Birds

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Latest observations of Birds

Birds are probably the most-watched type of wildlife. They are easy to see virtually wherever you are, they are colourful and active, you can observe their fascinating behaviour - what's not to like?

And there are plenty of them to see, with around 250 species regularly seen in the UK and over 500 if you include all the scarcer migrants and vagrants. Some of these are familiar garden residents, such as Robin and Blackbird, while for others you need to visit their homes, e.g. for some of the sea-birds and waders.

Identification

Birds can usually be identified from some combination of their colour, shape, size, behaviour and song. Spend some time watching the birds in your garden or local park and get familiar with them, they will act as a good comparison when looking at other species later on. Bird songs and calls are a fascinating subject in their own right, and can help provide clues to identification (in fact for some species the calls are the easiest way to identify them).

Photography for identification

It can be difficult to get close enough to birds to take photographs, unless you have telephoto lenses or other specialised equipment, but with patience you can often get a clear enough image to allow identification. Try to take a range photos showing the bird from several angles, and supplement these with descriptions of any distinctive features. Make a note of size (e.g. in comparison to a species you are familiar with - "as large as a woodpigeon", "smaller than a blackbird" etc.). Watch out for any distinctive behaviour or movements and flight patterns, and if you hear it call or sing try to describe that as well.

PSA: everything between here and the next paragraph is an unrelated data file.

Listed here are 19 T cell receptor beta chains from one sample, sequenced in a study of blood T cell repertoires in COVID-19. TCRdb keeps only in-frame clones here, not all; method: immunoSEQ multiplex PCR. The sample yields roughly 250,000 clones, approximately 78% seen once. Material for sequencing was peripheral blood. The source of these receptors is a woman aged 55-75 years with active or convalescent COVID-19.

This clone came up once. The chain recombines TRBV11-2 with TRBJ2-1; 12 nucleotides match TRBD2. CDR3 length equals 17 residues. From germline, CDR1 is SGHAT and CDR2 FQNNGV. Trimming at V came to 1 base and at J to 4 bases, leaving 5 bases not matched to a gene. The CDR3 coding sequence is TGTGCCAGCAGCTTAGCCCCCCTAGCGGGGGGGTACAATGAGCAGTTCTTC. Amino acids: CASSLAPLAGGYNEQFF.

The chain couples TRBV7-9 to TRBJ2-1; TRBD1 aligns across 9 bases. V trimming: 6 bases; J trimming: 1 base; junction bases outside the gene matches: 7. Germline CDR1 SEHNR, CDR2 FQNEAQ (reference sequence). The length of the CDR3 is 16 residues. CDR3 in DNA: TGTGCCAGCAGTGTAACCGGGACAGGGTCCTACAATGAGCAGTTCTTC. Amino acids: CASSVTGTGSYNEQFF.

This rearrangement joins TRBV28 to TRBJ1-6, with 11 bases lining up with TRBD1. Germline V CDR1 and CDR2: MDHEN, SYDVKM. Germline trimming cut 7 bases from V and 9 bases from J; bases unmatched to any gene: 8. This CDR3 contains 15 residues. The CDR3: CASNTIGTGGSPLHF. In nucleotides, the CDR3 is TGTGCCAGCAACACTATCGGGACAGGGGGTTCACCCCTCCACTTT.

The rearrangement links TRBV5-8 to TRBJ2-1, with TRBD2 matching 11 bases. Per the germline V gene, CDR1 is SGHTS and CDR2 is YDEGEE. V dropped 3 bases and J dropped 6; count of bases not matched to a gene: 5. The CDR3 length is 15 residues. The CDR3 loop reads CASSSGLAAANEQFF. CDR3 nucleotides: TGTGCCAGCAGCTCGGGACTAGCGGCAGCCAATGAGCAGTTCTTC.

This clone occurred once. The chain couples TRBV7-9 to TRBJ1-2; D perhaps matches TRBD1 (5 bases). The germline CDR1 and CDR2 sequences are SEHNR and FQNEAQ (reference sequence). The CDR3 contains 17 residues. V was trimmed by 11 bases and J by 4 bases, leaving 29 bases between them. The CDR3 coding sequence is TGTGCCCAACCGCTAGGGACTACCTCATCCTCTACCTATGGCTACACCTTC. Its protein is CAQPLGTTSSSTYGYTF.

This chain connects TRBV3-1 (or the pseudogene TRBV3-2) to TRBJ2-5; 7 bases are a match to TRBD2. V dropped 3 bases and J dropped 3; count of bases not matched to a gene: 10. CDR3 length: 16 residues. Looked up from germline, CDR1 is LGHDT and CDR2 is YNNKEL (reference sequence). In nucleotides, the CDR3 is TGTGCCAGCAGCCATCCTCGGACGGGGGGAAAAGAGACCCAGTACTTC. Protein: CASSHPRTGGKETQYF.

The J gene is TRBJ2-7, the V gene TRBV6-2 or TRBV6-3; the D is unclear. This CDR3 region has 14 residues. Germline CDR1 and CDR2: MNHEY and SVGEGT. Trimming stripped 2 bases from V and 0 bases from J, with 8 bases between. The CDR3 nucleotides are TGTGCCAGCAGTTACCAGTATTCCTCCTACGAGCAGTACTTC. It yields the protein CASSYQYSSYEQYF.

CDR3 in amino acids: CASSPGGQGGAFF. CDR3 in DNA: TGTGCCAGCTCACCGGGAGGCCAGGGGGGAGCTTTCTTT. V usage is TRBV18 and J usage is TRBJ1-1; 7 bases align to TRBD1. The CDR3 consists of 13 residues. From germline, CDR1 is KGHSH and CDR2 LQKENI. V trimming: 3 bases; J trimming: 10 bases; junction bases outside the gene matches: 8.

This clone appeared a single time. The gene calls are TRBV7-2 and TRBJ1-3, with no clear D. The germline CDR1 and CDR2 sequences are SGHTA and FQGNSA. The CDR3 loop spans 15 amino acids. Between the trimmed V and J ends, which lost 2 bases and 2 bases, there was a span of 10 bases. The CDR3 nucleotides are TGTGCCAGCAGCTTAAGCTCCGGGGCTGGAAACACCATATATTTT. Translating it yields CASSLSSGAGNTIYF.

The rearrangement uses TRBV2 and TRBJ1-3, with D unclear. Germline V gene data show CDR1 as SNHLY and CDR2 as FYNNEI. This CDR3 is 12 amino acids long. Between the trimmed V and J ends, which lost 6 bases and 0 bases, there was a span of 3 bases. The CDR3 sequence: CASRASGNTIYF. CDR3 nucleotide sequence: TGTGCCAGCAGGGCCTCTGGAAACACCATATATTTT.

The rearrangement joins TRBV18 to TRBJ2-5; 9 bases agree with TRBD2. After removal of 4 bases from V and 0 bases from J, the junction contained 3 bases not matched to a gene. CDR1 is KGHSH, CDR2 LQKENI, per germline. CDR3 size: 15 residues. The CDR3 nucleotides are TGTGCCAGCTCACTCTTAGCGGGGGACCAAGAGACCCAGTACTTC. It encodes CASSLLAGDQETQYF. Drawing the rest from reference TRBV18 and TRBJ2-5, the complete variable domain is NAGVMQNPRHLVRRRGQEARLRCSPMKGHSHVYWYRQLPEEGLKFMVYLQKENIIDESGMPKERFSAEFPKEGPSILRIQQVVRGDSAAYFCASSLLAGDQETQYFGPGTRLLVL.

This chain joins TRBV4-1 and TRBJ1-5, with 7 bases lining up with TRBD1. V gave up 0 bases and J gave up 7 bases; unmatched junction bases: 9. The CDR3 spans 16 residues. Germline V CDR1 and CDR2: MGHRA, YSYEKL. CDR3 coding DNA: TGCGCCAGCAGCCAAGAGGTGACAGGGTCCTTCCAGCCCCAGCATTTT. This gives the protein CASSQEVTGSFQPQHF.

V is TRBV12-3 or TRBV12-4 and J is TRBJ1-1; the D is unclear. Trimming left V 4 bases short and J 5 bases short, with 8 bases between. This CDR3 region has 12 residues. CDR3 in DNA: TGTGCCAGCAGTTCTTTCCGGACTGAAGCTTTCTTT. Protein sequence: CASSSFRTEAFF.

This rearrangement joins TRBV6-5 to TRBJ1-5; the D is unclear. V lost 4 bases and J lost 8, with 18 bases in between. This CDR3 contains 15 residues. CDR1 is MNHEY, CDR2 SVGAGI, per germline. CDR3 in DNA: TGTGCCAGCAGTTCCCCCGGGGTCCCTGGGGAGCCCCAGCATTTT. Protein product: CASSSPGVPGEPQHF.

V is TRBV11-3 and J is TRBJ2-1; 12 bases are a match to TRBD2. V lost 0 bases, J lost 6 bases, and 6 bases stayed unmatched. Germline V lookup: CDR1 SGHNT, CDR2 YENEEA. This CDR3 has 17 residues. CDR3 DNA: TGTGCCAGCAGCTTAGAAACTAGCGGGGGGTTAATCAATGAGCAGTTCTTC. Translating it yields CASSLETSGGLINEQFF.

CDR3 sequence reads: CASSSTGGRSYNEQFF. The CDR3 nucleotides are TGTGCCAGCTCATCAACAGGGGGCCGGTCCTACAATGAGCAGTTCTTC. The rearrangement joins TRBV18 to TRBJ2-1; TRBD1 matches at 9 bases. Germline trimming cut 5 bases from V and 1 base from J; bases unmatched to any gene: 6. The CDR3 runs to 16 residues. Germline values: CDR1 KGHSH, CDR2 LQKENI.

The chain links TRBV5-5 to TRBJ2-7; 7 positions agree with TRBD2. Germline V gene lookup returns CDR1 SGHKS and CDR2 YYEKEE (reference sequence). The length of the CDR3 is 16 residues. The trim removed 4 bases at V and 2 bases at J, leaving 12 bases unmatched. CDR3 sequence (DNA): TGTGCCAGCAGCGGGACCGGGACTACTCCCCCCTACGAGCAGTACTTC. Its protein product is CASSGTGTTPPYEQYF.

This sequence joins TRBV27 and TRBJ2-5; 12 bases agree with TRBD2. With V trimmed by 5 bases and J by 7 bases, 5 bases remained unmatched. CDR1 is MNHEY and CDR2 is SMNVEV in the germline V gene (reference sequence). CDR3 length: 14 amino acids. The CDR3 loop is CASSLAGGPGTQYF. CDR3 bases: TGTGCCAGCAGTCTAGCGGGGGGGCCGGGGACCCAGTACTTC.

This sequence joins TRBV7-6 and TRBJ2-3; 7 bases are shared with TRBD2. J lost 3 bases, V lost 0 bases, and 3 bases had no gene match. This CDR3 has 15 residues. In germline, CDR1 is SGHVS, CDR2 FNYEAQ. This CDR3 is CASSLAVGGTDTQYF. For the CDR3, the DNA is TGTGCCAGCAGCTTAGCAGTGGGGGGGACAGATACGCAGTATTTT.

Nesting birds are protected by law and are vulnerable to disturbance if not approached with care. In order to avoid any possibility of potential disturbance, photos of nesting birds, or active nests, are not allowed on iSpot. The BTO's Nest Record Scheme (NRS) is a volunteer survey which collects information on the nests of all bird species for conservation monitoring purposes. If you would like to know more about visiting nests safely in order to monitor their contents for the NRS, please read the Nest Recorder's Code of Conduct.

Useful links

Identification and information

Bird recording and conservation

The British Trust for Ornithology is the major organisation for recording and analysing data about birds in Britain. They organise large-scale surveys across the country, including national bird atlases, the Breeding Birds Survey, Nest Records Scheme and Garden BirdWatch, and also collate data from bird ringing in the UK.

The BTO also works with the network of county bird recorders.

You can send in your bird records using BirdTrack, an excellent online bird recording system from the BTO, RSPB and other partners.

The leading bird conservation society is the Royal Society for the Protection of Birds, who work closely with the BTO and many other organisations.

Find out what else is happening in your area from your local Wildlife Trust.